, 3 min read

Effort Estimation Using Learning Curves

Original post is here eklausmeier.goip.de/blog/2014/01-02-effort-estimation-using-learning-curves.

A couple of times I had to conduct effort estimations which contained a number of repetitive tasks. The question was, how long does it take to finish all these tasks. For example, I had to provide estimates how many days it would cost to program an interface between one system interfacing to a couple of other systems to exchange some kind of data (trading products in my particular case). There were many systems involved, and many kind of data types (in my case futures, swaps, bonds, money markets, etc.).

It is common wisdom that you gain experience and become faster by applying the same solution tactics to the same problem. Of course, the effort per problem cannot go to zero or approach zero. There must be a lower limit on how far we can decrease each effort for each task even when we have learned for a long period of time. All this is the topic of learning curves.

Definition. According Haberstock (1988) "Kostenrechnung 2: (Grenz-)Plankostenrechnung mit Fragen, Aufgaben und Lösungen" we have: Whenever we double the number of produced goods then the unit variable costs decrease by a certain percentage. This decrease is called learning-rate, which we will henceforth denote with $q$. For example, assume the learning-rate is $q=80$%. Then the unit variable cost for the second unit would be 80% of the first. The cost for the fourth would be 80% of the second and so forth.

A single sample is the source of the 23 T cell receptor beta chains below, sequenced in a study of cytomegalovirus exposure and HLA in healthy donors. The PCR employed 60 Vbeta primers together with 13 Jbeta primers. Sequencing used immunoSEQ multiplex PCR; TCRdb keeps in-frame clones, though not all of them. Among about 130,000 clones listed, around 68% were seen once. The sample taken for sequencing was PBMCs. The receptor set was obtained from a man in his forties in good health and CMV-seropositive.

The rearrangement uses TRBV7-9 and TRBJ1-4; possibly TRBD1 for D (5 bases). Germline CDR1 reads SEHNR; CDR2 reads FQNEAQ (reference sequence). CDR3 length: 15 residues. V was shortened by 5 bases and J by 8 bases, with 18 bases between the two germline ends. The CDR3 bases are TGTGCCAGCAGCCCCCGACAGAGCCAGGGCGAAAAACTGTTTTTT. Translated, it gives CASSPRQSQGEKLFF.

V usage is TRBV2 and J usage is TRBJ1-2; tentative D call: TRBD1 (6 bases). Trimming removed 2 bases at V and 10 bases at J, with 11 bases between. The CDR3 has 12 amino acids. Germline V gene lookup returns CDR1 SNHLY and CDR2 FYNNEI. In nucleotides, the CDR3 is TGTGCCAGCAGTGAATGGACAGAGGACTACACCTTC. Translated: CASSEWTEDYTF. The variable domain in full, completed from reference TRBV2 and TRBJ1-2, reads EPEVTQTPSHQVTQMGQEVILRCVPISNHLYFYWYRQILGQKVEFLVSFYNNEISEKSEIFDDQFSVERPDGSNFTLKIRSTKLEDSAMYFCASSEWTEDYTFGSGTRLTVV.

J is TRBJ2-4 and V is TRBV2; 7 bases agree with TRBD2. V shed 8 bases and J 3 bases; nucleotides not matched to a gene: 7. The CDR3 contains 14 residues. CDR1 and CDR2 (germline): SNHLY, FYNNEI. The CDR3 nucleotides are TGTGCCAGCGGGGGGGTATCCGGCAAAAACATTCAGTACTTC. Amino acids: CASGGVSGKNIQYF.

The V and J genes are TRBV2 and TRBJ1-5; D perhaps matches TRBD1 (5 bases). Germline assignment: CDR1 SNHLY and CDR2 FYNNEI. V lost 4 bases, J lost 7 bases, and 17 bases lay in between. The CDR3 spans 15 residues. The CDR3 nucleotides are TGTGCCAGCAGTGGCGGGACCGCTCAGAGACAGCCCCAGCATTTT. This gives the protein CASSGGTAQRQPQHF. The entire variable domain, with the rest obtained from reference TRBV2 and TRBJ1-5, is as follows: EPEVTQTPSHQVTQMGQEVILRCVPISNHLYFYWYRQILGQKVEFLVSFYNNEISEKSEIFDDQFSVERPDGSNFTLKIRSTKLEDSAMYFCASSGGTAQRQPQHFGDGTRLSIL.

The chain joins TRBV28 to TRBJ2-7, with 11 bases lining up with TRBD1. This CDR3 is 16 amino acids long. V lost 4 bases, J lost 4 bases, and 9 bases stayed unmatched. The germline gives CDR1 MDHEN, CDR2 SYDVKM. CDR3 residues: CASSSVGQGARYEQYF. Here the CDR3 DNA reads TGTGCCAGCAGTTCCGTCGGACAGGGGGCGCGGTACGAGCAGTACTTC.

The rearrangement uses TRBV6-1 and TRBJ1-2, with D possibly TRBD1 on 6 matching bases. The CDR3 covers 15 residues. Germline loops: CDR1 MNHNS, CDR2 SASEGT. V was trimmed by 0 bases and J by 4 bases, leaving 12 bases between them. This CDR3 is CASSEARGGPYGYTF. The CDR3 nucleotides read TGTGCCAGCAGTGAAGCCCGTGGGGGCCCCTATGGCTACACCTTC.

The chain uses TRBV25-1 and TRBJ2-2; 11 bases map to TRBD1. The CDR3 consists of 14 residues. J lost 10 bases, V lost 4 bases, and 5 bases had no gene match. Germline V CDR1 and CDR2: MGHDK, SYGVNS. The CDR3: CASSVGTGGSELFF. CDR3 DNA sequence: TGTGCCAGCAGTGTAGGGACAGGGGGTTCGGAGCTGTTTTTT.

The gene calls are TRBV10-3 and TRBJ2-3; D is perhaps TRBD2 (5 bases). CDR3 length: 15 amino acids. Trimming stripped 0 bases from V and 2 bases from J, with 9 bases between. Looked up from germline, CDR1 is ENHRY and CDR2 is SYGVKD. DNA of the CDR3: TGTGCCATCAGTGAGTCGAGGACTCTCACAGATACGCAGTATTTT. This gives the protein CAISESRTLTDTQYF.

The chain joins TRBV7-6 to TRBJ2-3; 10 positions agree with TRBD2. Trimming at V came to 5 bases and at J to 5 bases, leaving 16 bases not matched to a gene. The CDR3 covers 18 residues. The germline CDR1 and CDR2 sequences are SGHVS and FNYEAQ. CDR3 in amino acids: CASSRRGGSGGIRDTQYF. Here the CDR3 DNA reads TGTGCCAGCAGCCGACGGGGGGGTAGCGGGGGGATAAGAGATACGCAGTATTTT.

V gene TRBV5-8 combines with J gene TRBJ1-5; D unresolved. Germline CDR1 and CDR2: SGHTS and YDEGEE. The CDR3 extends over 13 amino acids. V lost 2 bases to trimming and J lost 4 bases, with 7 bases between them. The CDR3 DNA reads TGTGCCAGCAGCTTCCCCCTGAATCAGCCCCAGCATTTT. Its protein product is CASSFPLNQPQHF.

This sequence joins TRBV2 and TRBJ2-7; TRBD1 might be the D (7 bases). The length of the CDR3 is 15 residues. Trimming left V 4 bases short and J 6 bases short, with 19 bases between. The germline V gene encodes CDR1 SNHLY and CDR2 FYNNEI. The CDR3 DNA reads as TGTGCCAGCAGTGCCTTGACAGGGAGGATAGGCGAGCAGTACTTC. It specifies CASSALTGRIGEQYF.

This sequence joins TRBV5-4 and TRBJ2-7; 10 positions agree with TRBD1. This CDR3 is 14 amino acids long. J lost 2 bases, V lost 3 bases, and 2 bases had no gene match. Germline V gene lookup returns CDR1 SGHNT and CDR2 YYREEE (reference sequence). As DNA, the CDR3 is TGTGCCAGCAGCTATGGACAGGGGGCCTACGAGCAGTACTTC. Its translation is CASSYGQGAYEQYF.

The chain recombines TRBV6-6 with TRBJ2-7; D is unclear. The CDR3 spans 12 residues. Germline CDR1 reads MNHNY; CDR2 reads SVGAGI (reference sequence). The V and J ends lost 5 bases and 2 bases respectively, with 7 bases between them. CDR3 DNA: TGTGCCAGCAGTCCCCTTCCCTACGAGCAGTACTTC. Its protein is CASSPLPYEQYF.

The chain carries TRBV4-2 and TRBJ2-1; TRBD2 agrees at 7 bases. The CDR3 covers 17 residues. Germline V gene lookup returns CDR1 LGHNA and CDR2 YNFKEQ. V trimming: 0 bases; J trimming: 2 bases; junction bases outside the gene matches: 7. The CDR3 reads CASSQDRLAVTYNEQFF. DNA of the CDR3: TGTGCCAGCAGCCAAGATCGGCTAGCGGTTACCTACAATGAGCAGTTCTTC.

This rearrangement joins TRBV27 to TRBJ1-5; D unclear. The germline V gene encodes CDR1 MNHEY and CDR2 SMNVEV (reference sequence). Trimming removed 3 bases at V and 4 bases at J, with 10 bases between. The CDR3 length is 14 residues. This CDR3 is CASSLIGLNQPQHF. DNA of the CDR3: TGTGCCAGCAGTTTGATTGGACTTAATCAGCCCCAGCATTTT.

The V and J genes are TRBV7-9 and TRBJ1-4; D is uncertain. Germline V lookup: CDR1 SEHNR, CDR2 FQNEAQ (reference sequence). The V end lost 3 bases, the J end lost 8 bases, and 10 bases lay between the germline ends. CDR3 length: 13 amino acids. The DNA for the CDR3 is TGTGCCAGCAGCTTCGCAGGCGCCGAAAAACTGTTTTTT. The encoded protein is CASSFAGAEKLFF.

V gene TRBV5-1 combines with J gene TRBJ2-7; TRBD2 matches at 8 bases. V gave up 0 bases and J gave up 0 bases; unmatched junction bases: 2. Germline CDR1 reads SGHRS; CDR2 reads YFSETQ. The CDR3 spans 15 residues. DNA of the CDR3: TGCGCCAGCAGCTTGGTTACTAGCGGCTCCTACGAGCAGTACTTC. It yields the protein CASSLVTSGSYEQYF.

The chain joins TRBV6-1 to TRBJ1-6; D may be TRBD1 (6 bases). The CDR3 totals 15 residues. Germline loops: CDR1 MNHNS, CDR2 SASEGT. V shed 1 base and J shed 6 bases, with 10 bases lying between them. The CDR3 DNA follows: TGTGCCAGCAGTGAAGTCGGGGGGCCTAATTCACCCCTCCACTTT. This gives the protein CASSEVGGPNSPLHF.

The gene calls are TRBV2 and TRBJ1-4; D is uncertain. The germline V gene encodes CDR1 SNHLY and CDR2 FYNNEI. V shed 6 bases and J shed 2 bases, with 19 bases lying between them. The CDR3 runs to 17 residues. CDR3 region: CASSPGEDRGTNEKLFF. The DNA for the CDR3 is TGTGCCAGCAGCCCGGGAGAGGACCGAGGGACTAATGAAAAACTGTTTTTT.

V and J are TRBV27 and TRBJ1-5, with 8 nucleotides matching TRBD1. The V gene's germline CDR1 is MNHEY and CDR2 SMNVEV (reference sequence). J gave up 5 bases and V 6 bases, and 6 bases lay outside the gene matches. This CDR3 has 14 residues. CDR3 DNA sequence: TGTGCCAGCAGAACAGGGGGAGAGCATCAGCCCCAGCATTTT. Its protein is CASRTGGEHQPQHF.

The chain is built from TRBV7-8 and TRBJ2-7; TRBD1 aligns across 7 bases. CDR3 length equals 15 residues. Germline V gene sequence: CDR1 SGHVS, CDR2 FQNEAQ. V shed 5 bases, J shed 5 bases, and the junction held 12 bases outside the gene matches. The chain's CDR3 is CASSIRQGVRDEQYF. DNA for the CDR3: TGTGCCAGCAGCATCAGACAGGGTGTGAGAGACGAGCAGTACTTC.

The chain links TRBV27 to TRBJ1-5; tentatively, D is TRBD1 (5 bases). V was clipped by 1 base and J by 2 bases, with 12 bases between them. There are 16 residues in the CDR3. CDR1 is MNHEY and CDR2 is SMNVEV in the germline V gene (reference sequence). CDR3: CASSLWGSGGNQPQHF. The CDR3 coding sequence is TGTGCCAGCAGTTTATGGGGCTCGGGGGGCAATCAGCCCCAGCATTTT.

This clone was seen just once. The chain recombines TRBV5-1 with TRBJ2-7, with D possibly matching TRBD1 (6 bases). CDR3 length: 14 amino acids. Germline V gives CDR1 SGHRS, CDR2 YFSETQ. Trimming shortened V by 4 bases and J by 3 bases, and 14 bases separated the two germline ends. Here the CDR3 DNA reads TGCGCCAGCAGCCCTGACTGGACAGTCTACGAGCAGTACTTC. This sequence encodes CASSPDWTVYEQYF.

Assume $a$ be the initial cost, $x$ be the number of units, $y$ be the cost per unit. Then we get the following table:

$$ \begin{array} {|c|c|c|c|c|}\hline x & 1 & 2 & 2\cdot 2 & 2\cdot 2\cdot 2 & \cdots \\ \hline y & a & q\cdot a & q\cdot q\cdot a & q\cdot q\cdot q\cdot a & \cdots \\ \hline \end{array} $$

This leads to

$$ y(x) = a q^{\log_2 x} = a x^{\log_2 q}, $$

or taking into account that the effort is at least $a_2$, while initial effort is $a_1$ ($0\le a_2\le a_1$):

$$ y(x) = \max(a_1 x^{\log_2 q}, a_2) $$

Below figure shows $y(x)$ graphed for $x=1,\ldots,50$ for $q=1$, $q=0.8$ and $q=0.6$.


$y$ being the cost per unit, the total cost is now the sum of all our $y$, i.e.,

$$ \sum_{x=1}^n y(x) = \sum_{x=1}^n \max\left( a_1 x^{\log_2 q}, a_2 \right) $$


$$ na_2 \le \sum_{x=1}^n y(x) \le na_1, \qquad (0\lt q\le1, \,\, 0\le a_2\le a_1) $$

For example, for $a_1=10$, $a_2=5$, and learning-rate varying from $q=1,\ldots,0.5$, $n=50$, we have the following bar-chart:


To make it specific, for a learning-rate of 90% you could calculate not with 500 man-days but rather 321 man-days, assuming you need 10 man-days initially, and at least 5 man-days, and have to produce 50 more or less similar artifacts.

Plotting with MATLAB/Octave. Getting numeric values with MATLAB or Octave uses code like this:

sum(  max(a1 * (1:n) .^ (log(q)/log(2)), a2)  )

Plotting individual costs per units in Octave goes like this

plot(x,x.^q1,"-;q=0.6;", x,x.^q2,"-;q=0.8;", x,x.^0,"-;q=1;")
print -color learn1.png -dpng

Plotting the sum goes like this

lq=[]; for q=0.5:0.05:1
     lq=horzcat(lq,sum( max(10*(1:50).^(log(q)/log(2)),5) ))
set(gca, 'XDir', 'reverse')
print -color learn3.png -dpng

Conclusion. What can be seen from these figures is that you can beat your competition, i.e., offer your services for fewer man-days, if you incorporate learning curves.